Immediately, I preface that this style of novel isn’t for everyone, and I think you’ll know quickly whether or not that holds true for you. It’s a sprawling novel in terms of scope and plot. There is much to learn about the family of Sevenwaters, and to truly understand what Sorcha stands to lose you have to understand why her brothers and her lineage mean so much not just to her, but to the lands they live in and the people (human and not) they protect.

Marillier’s writing style is deceptively simple: she transports you to this lush land with plenty of descriptions that never feel overwrought or unnecessary;  she clues you in just enough to the history of Erin and the various real-life invaders and weaves it with folklore to give you a strong sense of time and place without making it dry. And then she populates her rich setting with characters that feel at once archetypal and yet real, where no one is truly good or evil, and people can be complicated and still loveable. While this is a romance and a fantasy and you are reasonably assured a mostly happy ending, there are still real stakes and some bittersweetness in the writing.

This book is almost 600 pages—there’s so much more happening I couldn’t even describe in The Deal—yet I could’ve stayed in its world for so much longer (and I did, in the subsequent sequels featuring future generations and contemporaries of Sorcha). If you like generational sagas, the uncanniness of the Fair Folk, and a writing style that feels fantastical and ageless, then do yourself a favor and start the Sevenwaters series.

Bonus Factor: Retellings

Sorcha’s story is a variant of the Brothers Grimm tale of The Six Swans. Having read the Grimm version, Marillier’s story definitely takes on a life of its own as she weaves in so much more texture and history to the bare bones of the fairy tale.

Bonus Factor: History & Folklore

And speaking of history, Marillier’s story is set in a medieval Celtic world where paganism and belief in magic is being pushed out by the Christian values that the various invaders bring with them. Real places in Ireland are named, but because it’s set hundreds of years ago it all feels very mystical and long-forgotten, like I’m reading of a fairy-tale land. True magic lies in respecting nature and staying cautious around the uncanny. Stray off paths and you could be lost forever, and never take from the land without giving your thanks. There’s also druids and magical gifts like Seeing that aren’t always so much a gift as a curse.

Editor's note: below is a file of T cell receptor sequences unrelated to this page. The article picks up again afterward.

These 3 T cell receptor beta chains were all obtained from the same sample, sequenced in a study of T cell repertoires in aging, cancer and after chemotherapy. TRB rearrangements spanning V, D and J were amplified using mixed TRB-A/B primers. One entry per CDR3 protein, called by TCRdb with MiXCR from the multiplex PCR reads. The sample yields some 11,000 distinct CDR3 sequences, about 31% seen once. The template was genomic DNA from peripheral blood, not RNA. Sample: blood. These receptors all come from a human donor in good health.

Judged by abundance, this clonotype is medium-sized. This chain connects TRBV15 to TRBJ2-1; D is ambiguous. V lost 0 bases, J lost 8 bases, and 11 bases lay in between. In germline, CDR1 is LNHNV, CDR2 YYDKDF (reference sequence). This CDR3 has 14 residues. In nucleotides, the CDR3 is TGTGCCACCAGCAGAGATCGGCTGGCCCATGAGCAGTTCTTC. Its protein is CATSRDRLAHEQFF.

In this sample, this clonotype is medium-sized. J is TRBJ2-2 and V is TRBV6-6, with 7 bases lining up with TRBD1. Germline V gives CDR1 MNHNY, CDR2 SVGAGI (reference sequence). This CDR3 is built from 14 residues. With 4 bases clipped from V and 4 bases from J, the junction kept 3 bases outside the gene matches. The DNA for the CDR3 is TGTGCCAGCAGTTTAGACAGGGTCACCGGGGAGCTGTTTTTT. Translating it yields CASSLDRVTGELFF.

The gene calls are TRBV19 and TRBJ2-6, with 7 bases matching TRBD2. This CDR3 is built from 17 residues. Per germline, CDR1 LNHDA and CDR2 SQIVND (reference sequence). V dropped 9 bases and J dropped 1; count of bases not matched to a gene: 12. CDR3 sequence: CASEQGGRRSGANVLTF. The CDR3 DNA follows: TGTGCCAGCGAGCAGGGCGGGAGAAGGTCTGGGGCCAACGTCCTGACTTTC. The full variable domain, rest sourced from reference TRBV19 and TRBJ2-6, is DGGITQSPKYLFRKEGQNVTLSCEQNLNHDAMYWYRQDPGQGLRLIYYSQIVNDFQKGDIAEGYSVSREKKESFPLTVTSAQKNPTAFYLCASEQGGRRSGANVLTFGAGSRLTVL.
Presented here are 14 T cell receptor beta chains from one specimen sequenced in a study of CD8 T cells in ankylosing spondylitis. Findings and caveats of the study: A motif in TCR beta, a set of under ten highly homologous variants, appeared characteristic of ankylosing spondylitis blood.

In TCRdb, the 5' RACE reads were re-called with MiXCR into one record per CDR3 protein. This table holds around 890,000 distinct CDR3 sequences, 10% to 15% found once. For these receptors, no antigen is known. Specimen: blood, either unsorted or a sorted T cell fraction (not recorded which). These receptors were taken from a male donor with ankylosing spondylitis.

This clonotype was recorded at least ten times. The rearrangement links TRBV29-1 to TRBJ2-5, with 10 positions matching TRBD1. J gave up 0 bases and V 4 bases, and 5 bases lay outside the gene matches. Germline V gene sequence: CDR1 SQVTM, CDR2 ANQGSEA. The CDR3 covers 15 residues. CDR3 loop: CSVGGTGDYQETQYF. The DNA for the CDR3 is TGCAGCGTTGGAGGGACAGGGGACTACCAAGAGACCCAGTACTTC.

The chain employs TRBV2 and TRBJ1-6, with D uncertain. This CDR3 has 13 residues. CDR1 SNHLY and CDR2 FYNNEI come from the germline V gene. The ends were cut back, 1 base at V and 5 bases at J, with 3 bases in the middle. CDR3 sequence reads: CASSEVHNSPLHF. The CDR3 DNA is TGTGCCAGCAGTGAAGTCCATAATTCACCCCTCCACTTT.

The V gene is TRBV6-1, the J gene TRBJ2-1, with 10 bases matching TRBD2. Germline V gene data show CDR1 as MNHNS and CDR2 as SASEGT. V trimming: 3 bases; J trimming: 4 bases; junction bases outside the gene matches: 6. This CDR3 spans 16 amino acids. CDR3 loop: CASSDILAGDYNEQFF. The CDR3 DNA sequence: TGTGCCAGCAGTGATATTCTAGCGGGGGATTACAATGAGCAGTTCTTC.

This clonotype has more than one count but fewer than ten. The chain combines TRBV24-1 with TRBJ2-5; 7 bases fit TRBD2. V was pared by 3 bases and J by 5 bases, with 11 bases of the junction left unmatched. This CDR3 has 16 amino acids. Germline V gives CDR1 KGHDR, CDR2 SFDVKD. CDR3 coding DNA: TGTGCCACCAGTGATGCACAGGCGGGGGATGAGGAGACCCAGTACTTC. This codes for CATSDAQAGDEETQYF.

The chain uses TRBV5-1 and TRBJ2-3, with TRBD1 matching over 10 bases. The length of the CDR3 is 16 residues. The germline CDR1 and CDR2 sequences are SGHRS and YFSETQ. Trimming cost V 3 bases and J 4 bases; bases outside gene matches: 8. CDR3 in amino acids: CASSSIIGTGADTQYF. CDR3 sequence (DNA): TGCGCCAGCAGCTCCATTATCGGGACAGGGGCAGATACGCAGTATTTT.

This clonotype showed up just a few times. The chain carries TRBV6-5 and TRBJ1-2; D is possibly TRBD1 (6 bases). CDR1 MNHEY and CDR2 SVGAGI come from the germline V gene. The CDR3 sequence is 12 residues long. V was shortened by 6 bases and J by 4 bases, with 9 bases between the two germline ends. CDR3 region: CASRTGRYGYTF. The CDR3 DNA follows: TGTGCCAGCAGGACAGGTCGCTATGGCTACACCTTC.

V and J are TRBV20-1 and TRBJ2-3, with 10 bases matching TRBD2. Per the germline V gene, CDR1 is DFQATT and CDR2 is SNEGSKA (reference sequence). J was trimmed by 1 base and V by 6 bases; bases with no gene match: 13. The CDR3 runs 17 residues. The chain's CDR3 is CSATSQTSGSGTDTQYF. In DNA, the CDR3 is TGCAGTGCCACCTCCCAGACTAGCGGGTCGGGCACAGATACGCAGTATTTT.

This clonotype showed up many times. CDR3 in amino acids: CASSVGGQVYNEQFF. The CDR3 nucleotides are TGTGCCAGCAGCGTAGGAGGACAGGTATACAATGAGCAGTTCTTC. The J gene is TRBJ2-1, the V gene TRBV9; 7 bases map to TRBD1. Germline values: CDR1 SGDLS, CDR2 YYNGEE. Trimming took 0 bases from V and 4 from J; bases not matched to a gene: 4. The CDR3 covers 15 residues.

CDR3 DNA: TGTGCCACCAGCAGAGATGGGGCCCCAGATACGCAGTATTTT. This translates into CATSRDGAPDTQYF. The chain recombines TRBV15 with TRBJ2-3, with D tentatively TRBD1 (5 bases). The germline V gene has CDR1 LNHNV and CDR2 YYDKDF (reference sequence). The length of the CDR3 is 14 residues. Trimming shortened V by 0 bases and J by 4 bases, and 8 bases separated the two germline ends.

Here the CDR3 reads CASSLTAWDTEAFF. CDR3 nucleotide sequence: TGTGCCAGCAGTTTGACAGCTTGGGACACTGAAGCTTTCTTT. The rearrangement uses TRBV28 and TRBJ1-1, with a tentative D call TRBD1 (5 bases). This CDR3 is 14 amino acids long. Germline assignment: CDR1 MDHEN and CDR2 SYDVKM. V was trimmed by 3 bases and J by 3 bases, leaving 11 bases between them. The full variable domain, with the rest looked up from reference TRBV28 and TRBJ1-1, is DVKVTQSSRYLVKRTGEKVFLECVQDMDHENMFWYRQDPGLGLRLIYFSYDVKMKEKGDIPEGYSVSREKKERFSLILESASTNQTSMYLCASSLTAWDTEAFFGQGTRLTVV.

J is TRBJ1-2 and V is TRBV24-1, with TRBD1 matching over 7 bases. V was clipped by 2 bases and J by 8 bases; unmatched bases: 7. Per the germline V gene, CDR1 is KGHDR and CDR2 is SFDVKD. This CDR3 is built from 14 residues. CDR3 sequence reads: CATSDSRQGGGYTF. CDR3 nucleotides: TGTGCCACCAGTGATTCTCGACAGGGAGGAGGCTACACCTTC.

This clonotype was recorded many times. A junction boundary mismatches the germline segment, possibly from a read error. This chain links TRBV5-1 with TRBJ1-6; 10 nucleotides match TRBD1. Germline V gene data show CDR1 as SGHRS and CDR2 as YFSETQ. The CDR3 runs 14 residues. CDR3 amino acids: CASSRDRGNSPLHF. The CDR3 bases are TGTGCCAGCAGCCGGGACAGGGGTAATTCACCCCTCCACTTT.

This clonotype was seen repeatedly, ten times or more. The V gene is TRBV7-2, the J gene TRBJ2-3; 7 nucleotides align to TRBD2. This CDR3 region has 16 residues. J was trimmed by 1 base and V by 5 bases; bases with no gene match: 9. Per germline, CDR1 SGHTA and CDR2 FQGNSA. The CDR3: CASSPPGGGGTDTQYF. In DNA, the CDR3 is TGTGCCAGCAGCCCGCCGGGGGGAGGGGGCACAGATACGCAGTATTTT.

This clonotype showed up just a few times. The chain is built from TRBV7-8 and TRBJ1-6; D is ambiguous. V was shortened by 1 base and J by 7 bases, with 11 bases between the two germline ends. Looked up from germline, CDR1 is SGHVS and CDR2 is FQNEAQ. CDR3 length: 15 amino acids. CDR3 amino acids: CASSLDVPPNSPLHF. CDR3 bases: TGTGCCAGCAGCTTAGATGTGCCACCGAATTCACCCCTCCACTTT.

Bonus Factor: Healers

The spout of a teapot and a cup of herbs and such.

There’s always something so fascinating about pre-modern medicine and the ability to use what feel like “everyday” herbs/plants to help and heal.

Anti-Bonus Factor: Rape

Clenched fist pounding into a table

As I mentioned in the Content Warning, there is a depiction of rape that is told in loose detail (more than just “it happens”) that is definitely upsetting (as it always is). We know mainstream media does love to include a rape scene (or two or three) as shorthand for all sorts of things (misogyny, character “growth”, etc.) and that books, even those written by women and romance novels in particular, are no exception to this trap. Lately, any time it is included in a story I consume I feel the need to ask myself, was this scene needed? Does it serve some narrative purpose? While that line is personal and different for everyone, all I can say is, for me, I do think the subject and the healing needed after is treated with care.

Relationship Status: Swans Mate For Life

The world of Sevenwaters has had a hold on me for nigh on twenty years, and I don’t see our love affair ending any time soon.

Literary Matchmaking

Wild Magic (The Immortals #1)

While the writing tones are very different, Wild Magic (or anything really) by Tamora Pierce gives me the same “I am going to a magical place” feeling whenever I crack open the cover.

Spinning Silver

Naomi Novik also knows how to spin a timeless and beautiful yarn in her Rumpelstiltskin retelling, Spinning Silver.

Nettle & Bone

Nettle & Bone by T. Kingfisher is a recent read for me but had the same instant classic fantasy vibe with a lighter feel.

FTC Full Disclosure: I purchased my own copy of this book. I received neither money nor peanut butter cups in exchange for this review. Daughter of the Forest is available now.

Stephanie (she/her) is an avid reader who moonlights at a college and calls Orlando home. Stephanie loves watching television, reading DIY blogs, planning awesome parties, Halloween decorating, and playing live-action escape games.